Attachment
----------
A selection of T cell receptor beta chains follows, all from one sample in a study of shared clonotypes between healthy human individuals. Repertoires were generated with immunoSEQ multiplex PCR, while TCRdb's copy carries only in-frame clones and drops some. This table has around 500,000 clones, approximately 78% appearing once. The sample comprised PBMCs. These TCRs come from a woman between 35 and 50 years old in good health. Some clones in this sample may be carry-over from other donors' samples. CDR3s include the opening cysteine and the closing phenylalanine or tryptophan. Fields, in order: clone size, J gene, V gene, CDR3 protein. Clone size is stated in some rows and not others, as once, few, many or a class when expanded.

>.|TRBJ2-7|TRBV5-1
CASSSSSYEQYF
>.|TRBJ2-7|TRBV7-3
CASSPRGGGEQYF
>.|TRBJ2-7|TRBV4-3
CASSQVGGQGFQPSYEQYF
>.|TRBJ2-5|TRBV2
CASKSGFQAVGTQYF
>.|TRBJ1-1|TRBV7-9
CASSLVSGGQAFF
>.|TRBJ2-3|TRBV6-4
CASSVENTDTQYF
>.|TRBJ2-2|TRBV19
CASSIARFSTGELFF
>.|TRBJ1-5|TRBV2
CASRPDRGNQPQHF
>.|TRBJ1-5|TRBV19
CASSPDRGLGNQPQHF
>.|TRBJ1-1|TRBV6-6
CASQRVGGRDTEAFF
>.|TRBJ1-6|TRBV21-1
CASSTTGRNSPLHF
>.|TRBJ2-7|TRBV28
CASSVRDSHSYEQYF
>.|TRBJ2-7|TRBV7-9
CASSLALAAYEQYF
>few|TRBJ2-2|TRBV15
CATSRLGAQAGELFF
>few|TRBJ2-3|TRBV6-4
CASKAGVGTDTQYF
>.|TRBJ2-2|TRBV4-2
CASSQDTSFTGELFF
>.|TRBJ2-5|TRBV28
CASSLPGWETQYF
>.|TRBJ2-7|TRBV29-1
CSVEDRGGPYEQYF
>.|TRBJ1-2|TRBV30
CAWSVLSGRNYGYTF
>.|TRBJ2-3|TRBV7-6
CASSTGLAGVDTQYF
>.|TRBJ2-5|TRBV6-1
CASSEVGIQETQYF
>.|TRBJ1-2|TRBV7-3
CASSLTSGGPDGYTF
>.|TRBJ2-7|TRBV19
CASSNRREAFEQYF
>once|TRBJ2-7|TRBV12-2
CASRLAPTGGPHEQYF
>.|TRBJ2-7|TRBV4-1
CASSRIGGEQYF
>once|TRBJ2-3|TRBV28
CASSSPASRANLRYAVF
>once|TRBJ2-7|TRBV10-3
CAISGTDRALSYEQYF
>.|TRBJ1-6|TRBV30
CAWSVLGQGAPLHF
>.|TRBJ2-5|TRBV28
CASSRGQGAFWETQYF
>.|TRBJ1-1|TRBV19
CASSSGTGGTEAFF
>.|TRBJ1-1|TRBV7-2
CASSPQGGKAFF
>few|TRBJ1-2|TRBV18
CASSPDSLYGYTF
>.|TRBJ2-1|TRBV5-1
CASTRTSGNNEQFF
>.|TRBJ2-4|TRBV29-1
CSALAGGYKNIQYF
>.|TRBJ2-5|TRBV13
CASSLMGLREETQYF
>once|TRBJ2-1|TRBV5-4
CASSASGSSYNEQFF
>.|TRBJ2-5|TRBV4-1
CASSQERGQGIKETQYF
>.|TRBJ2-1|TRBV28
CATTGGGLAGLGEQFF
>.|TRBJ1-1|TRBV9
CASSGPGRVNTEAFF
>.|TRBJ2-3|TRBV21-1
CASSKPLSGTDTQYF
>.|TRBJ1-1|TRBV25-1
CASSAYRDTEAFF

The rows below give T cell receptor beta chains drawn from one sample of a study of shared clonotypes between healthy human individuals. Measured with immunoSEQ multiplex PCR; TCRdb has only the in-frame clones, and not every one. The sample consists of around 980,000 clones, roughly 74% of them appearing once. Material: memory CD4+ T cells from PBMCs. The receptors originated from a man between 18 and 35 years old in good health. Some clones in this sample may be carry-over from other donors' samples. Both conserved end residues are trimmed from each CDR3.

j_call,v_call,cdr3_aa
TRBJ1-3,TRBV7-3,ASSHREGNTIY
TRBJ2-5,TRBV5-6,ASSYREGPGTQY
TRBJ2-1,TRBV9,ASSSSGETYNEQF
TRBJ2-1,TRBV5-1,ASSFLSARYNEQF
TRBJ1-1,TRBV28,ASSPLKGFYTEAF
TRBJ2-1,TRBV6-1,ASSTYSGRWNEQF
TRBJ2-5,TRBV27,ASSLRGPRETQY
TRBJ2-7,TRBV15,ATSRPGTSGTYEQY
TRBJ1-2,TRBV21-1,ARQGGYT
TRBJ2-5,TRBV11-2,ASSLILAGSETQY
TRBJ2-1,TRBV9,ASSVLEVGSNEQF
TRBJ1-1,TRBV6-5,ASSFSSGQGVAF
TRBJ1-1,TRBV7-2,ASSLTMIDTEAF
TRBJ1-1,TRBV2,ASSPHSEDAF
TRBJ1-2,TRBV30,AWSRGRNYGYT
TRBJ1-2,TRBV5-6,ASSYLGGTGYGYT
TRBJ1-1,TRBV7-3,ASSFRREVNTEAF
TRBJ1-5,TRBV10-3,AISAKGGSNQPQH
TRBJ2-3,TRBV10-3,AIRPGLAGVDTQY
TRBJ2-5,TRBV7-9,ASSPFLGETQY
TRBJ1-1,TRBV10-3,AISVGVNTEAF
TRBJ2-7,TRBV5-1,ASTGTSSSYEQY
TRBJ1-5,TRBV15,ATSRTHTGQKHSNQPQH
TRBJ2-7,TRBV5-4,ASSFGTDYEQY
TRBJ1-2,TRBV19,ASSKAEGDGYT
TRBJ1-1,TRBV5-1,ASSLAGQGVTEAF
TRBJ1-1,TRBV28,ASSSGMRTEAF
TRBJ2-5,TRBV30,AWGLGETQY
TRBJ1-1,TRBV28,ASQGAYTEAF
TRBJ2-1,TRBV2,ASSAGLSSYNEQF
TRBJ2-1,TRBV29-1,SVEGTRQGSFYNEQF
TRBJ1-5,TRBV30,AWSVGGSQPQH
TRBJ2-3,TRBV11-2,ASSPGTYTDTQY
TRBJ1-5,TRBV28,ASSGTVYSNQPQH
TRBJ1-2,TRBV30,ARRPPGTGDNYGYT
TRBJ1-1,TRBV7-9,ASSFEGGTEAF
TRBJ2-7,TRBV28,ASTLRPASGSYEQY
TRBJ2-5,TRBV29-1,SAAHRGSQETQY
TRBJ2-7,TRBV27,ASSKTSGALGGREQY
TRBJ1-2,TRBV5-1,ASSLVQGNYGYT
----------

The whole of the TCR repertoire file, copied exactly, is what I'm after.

A selection of T cell receptor beta chains follows, all from one sample in a study of shared clonotypes between healthy human individuals. Repertoires were generated with immunoSEQ multiplex PCR, while TCRdb's copy carries only in-frame clones and drops some. This table has around 500,000 clones, approximately 78% appearing once. The sample comprised PBMCs. These TCRs come from a woman between 35 and 50 years old in good health. Some clones in this sample may be carry-over from other donors' samples. CDR3s include the opening cysteine and the closing phenylalanine or tryptophan. Fields, in order: clone size, J gene, V gene, CDR3 protein. Clone size is stated in some rows and not others, as once, few, many or a class when expanded.

>.|TRBJ2-7|TRBV5-1
CASSSSSYEQYF
>.|TRBJ2-7|TRBV7-3
CASSPRGGGEQYF
>.|TRBJ2-7|TRBV4-3
CASSQVGGQGFQPSYEQYF
>.|TRBJ2-5|TRBV2
CASKSGFQAVGTQYF
>.|TRBJ1-1|TRBV7-9
CASSLVSGGQAFF
>.|TRBJ2-3|TRBV6-4
CASSVENTDTQYF
>.|TRBJ2-2|TRBV19
CASSIARFSTGELFF
>.|TRBJ1-5|TRBV2
CASRPDRGNQPQHF
>.|TRBJ1-5|TRBV19
CASSPDRGLGNQPQHF
>.|TRBJ1-1|TRBV6-6
CASQRVGGRDTEAFF
>.|TRBJ1-6|TRBV21-1
CASSTTGRNSPLHF
>.|TRBJ2-7|TRBV28
CASSVRDSHSYEQYF
>.|TRBJ2-7|TRBV7-9
CASSLALAAYEQYF
>few|TRBJ2-2|TRBV15
CATSRLGAQAGELFF
>few|TRBJ2-3|TRBV6-4
CASKAGVGTDTQYF
>.|TRBJ2-2|TRBV4-2
CASSQDTSFTGELFF
>.|TRBJ2-5|TRBV28
CASSLPGWETQYF
>.|TRBJ2-7|TRBV29-1
CSVEDRGGPYEQYF
>.|TRBJ1-2|TRBV30
CAWSVLSGRNYGYTF
>.|TRBJ2-3|TRBV7-6
CASSTGLAGVDTQYF
>.|TRBJ2-5|TRBV6-1
CASSEVGIQETQYF
>.|TRBJ1-2|TRBV7-3
CASSLTSGGPDGYTF
>.|TRBJ2-7|TRBV19
CASSNRREAFEQYF
>once|TRBJ2-7|TRBV12-2
CASRLAPTGGPHEQYF
>.|TRBJ2-7|TRBV4-1
CASSRIGGEQYF
>once|TRBJ2-3|TRBV28
CASSSPASRANLRYAVF
>once|TRBJ2-7|TRBV10-3
CAISGTDRALSYEQYF
>.|TRBJ1-6|TRBV30
CAWSVLGQGAPLHF
>.|TRBJ2-5|TRBV28
CASSRGQGAFWETQYF
>.|TRBJ1-1|TRBV19
CASSSGTGGTEAFF
>.|TRBJ1-1|TRBV7-2
CASSPQGGKAFF
>few|TRBJ1-2|TRBV18
CASSPDSLYGYTF
>.|TRBJ2-1|TRBV5-1
CASTRTSGNNEQFF
>.|TRBJ2-4|TRBV29-1
CSALAGGYKNIQYF
>.|TRBJ2-5|TRBV13
CASSLMGLREETQYF
>once|TRBJ2-1|TRBV5-4
CASSASGSSYNEQFF
>.|TRBJ2-5|TRBV4-1
CASSQERGQGIKETQYF
>.|TRBJ2-1|TRBV28
CATTGGGLAGLGEQFF
>.|TRBJ1-1|TRBV9
CASSGPGRVNTEAFF
>.|TRBJ2-3|TRBV21-1
CASSKPLSGTDTQYF
>.|TRBJ1-1|TRBV25-1
CASSAYRDTEAFF

The rows below give T cell receptor beta chains drawn from one sample of a study of shared clonotypes between healthy human individuals. Measured with immunoSEQ multiplex PCR; TCRdb has only the in-frame clones, and not every one. The sample consists of around 980,000 clones, roughly 74% of them appearing once. Material: memory CD4+ T cells from PBMCs. The receptors originated from a man between 18 and 35 years old in good health. Some clones in this sample may be carry-over from other donors' samples. Both conserved end residues are trimmed from each CDR3.

j_call,v_call,cdr3_aa
TRBJ1-3,TRBV7-3,ASSHREGNTIY
TRBJ2-5,TRBV5-6,ASSYREGPGTQY
TRBJ2-1,TRBV9,ASSSSGETYNEQF
TRBJ2-1,TRBV5-1,ASSFLSARYNEQF
TRBJ1-1,TRBV28,ASSPLKGFYTEAF
TRBJ2-1,TRBV6-1,ASSTYSGRWNEQF
TRBJ2-5,TRBV27,ASSLRGPRETQY
TRBJ2-7,TRBV15,ATSRPGTSGTYEQY
TRBJ1-2,TRBV21-1,ARQGGYT
TRBJ2-5,TRBV11-2,ASSLILAGSETQY
TRBJ2-1,TRBV9,ASSVLEVGSNEQF
TRBJ1-1,TRBV6-5,ASSFSSGQGVAF
TRBJ1-1,TRBV7-2,ASSLTMIDTEAF
TRBJ1-1,TRBV2,ASSPHSEDAF
TRBJ1-2,TRBV30,AWSRGRNYGYT
TRBJ1-2,TRBV5-6,ASSYLGGTGYGYT
TRBJ1-1,TRBV7-3,ASSFRREVNTEAF
TRBJ1-5,TRBV10-3,AISAKGGSNQPQH
TRBJ2-3,TRBV10-3,AIRPGLAGVDTQY
TRBJ2-5,TRBV7-9,ASSPFLGETQY
TRBJ1-1,TRBV10-3,AISVGVNTEAF
TRBJ2-7,TRBV5-1,ASTGTSSSYEQY
TRBJ1-5,TRBV15,ATSRTHTGQKHSNQPQH
TRBJ2-7,TRBV5-4,ASSFGTDYEQY
TRBJ1-2,TRBV19,ASSKAEGDGYT
TRBJ1-1,TRBV5-1,ASSLAGQGVTEAF
TRBJ1-1,TRBV28,ASSSGMRTEAF
TRBJ2-5,TRBV30,AWGLGETQY
TRBJ1-1,TRBV28,ASQGAYTEAF
TRBJ2-1,TRBV2,ASSAGLSSYNEQF
TRBJ2-1,TRBV29-1,SVEGTRQGSFYNEQF
TRBJ1-5,TRBV30,AWSVGGSQPQH
TRBJ2-3,TRBV11-2,ASSPGTYTDTQY
TRBJ1-5,TRBV28,ASSGTVYSNQPQH
TRBJ1-2,TRBV30,ARRPPGTGDNYGYT
TRBJ1-1,TRBV7-9,ASSFEGGTEAF
TRBJ2-7,TRBV28,ASTLRPASGSYEQY
TRBJ2-5,TRBV29-1,SAAHRGSQETQY
TRBJ2-7,TRBV27,ASSKTSGALGGREQY
TRBJ1-2,TRBV5-1,ASSLVQGNYGYT